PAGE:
Earth and Environmental Dynamics

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  • Created by: Sophie
  • Created on: 13-05-15 15:30

1. Which is not a key idea of Wunderle's The role of animals seed dispersal in accelerating native forest regeneration on degraded tropical lands?

  • The efficacy of animal seed dispersal to restoration sites can be limited by the degree of isolation from a seed source, absence of animal seed dispersers in the region and by large seed size
  • In tropical regions seed dispersal by animals is the predominant form of dissemination of propagules and has the potential to facilitate recolonization of native vegetation on degraded sites
  • The account of biodiversity of trees in the tropics comes in three forms
  • Tree plantations with good traits will be particularly attractive to animal seed dispersers and, therefore, will have higher rates of seed rain than plantations lacking these traits.
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2. Which is not a challenge in Game et al (2012) Pelagic protected areas: the missing dimension in ocean conservation?

  • Future directions: Extensive data on physical, biological and socioeconomic factors can be used in concert with new conservation planning techniques to guide the defensible selection and design of pelagic MPAs
  • Biological challenges- It could be reasonably argued that establishing an MPA over just a small portion of a species’s annual distribution is of limited value, given individuals will remain exposed to threats outside the protected area
  • Physical challenges- The pelagic environment is characterized by physical processes that are highly dynamic in space and time. These include ocean currents, thermal fronts, upwelling and down welling regions and eddies and wind-driven mixing.
  • There is increasing support for marine protected areas (MPAs) as a tool for pelagic conservation. In addition to supplying >80% of the fish consumed by humans, pelagic ecosystems account for nearly half of the photosynthesis on Earth.
  • Governance challenges: Restricting access to such areas presents a substantial governance challenge owing to the fragmented and sectorial management framework common for most offshore regions
  • MPA's versus other conservation strategies: MPAs are just one component of the pelagic conservation landscape, and should be complemented by other forms of management.
  • Design challenges- Even with broad agreement that well-designed and -located MPAs would be a valuable tool for pelagic management, there are still concerns over a lack of data, methods and tools to enable defensible selection of the best areas

3. Which is not a key idea of Field's, Biota and Climate?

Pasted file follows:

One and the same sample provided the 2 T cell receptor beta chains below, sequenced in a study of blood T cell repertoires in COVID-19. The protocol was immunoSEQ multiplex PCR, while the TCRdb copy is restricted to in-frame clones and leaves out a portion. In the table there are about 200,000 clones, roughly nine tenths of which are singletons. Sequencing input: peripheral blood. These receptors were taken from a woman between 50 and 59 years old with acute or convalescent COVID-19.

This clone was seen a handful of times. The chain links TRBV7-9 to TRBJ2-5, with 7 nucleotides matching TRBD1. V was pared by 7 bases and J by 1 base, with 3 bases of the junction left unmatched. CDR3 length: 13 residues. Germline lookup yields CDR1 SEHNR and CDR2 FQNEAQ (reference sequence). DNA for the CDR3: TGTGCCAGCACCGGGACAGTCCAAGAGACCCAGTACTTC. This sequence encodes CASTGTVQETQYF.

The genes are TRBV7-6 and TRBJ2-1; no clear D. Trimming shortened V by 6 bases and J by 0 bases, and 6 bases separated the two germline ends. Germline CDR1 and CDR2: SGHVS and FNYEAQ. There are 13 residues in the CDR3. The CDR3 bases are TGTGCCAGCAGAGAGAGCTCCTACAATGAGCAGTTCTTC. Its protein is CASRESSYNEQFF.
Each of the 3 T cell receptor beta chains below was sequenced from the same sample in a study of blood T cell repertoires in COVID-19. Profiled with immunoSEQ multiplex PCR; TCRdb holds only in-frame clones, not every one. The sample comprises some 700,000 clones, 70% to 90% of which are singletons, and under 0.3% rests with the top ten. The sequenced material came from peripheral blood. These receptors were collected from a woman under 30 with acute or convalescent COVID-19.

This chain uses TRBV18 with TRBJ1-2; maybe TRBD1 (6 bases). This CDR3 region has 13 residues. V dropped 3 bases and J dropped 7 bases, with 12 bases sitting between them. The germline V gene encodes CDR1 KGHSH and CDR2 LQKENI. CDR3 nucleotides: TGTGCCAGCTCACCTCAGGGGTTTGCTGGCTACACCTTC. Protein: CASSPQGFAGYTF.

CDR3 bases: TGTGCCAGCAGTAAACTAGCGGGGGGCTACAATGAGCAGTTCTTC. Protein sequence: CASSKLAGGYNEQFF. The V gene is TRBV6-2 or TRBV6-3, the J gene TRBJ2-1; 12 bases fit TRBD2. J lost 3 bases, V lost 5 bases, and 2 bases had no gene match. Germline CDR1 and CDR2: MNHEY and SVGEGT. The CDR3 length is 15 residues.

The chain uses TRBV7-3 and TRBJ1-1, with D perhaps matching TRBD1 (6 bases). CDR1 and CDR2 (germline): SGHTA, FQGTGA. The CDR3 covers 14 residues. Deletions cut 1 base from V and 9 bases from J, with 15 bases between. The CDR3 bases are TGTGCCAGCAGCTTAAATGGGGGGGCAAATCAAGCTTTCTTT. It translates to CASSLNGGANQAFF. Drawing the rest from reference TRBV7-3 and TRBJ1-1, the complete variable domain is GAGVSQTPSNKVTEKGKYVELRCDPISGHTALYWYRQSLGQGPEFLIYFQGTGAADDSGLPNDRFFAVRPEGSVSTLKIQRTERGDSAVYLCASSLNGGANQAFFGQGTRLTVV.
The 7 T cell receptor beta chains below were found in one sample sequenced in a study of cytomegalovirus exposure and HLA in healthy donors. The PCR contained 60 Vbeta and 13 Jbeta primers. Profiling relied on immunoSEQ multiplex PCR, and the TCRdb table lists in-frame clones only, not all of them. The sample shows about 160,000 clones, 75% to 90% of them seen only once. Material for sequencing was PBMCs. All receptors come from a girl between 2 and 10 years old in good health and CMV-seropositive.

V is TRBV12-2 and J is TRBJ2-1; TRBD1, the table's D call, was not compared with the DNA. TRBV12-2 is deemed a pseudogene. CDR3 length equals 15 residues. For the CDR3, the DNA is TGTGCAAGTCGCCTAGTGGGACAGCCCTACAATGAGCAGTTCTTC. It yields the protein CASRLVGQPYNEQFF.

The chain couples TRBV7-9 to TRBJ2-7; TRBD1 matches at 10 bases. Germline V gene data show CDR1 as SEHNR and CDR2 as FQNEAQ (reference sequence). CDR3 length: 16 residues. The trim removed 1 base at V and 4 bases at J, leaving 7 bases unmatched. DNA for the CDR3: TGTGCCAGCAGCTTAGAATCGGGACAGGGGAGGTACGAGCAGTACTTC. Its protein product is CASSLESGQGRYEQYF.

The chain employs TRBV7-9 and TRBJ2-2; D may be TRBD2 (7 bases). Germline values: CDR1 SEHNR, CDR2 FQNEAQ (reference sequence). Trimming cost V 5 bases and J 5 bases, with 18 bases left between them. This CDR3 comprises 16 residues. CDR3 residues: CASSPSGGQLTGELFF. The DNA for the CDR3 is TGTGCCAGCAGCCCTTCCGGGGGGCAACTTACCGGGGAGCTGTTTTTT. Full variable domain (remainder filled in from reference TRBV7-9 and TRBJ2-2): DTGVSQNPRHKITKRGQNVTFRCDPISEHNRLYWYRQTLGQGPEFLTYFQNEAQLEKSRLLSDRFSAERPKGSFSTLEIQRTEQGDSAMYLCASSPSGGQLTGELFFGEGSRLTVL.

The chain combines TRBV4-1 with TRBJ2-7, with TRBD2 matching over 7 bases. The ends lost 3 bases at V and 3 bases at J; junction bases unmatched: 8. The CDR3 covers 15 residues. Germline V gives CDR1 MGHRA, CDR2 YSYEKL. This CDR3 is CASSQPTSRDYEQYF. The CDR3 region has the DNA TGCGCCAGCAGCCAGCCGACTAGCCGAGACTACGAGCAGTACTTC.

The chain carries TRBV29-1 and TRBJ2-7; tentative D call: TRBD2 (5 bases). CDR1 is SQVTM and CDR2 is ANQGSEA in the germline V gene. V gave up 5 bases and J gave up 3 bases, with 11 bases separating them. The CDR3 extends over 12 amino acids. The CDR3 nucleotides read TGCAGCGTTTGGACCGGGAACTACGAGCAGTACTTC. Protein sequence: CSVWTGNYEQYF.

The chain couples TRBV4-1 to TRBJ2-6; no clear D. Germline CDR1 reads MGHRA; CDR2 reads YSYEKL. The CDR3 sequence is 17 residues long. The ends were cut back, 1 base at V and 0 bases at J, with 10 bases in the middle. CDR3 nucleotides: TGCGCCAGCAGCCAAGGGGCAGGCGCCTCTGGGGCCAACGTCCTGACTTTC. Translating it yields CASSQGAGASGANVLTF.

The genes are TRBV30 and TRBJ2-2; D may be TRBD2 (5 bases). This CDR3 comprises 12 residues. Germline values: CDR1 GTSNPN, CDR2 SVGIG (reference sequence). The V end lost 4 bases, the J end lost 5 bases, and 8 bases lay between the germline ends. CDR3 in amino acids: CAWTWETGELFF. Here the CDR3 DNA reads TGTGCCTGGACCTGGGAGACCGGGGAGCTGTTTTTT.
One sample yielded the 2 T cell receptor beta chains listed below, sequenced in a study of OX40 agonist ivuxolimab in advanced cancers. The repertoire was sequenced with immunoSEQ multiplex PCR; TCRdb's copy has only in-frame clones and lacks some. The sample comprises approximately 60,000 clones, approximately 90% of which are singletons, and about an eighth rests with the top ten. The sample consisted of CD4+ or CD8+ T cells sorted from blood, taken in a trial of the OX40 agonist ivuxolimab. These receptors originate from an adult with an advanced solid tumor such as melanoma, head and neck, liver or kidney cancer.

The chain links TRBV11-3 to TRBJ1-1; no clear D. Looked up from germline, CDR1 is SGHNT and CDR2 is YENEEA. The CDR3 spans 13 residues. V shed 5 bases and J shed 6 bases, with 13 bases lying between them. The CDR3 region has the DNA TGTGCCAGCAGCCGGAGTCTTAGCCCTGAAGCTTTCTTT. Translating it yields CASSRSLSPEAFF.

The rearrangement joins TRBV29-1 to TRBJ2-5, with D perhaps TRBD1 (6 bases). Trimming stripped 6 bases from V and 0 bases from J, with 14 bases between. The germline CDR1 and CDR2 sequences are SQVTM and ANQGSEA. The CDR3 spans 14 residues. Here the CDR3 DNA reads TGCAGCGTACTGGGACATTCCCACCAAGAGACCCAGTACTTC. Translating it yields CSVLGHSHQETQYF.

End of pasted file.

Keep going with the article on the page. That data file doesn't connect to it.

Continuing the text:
• Species richness- number of species recorded in a specific area, latitudinal diversity gradient
  • Key biotic variable- body size, abundance, range size, growth form, dispersal and phenology
  • The influence of biota on climate- soil, hydrogeology, geology and atmospheric composition
  • Heat light and logistics- plants grow better in warmer places. Individuals can provide new niches for other individuals, eg: trees which have leaves, buds, flowers, fruits, twigs etc.
  • The influence of climate on biota- influence of water which is vital for life. Also light for photosynthesis and temperature depending on the blooded nature of the species

4. Which is not a key feature of Hulme's Climatic responses?

  • Root cause of the Sahelian desiccation is natural in origin and may lie in the low-frequency and aperiodic response of the coupled ocean atmosphere system to random forcing, perhaps exaggerated in part by the potential for large-scale land cover atmo
  • Annual rainfall across this region fell by between 20 and 30 per cent between the decades leading up to political independence for the Sahelian nations
  • The characteristics of the current warming will be examined and compared to earlier periods of climatic warming such as the transition from the last glacial into the current interglacial as well as other periods within the Holocene.
  • Root cause of the Sahelian desiccation is natural response of the coupled ocean atmosphere system to random forcing, perhaps exaggerated in part by the potential for large-scale land cover atmosphere feedback processes in this vast dryland region.
  • Land cover transformation, partly driven by socio-economic processes in the region, was to blame and that the desiccation might, in principle, be reversible by the pursuit of different land use policies

5. Which is not a key feature of Crutzen and Stoermer's The Anthropocene?

  • Without major catastrophes like an enormous volcanic eruption, an unexpected epidemic, a large-scale nuclear war, an asteroid impact, a new ice age, or continued plundering of Earth’s resources by partially still primitive technology mankind stay
  • Man’s activities are seen to be greater of that than the force of nature. The term “noösphere”, the world of thought, to mark the growing role played by mankind’s brainpower and technological talents in shaping its own future
  • The influence of gravitational n-body effects in the Solar System on the geometry of Earth’s orbit around the Sun
  • Humans have altered over 50% of the earth’s surface. The start of this period is seen to be around the 18thC but this is simply because concentrations of several greenhouse gases, such as CO2 and CH4 start a beginning growth.

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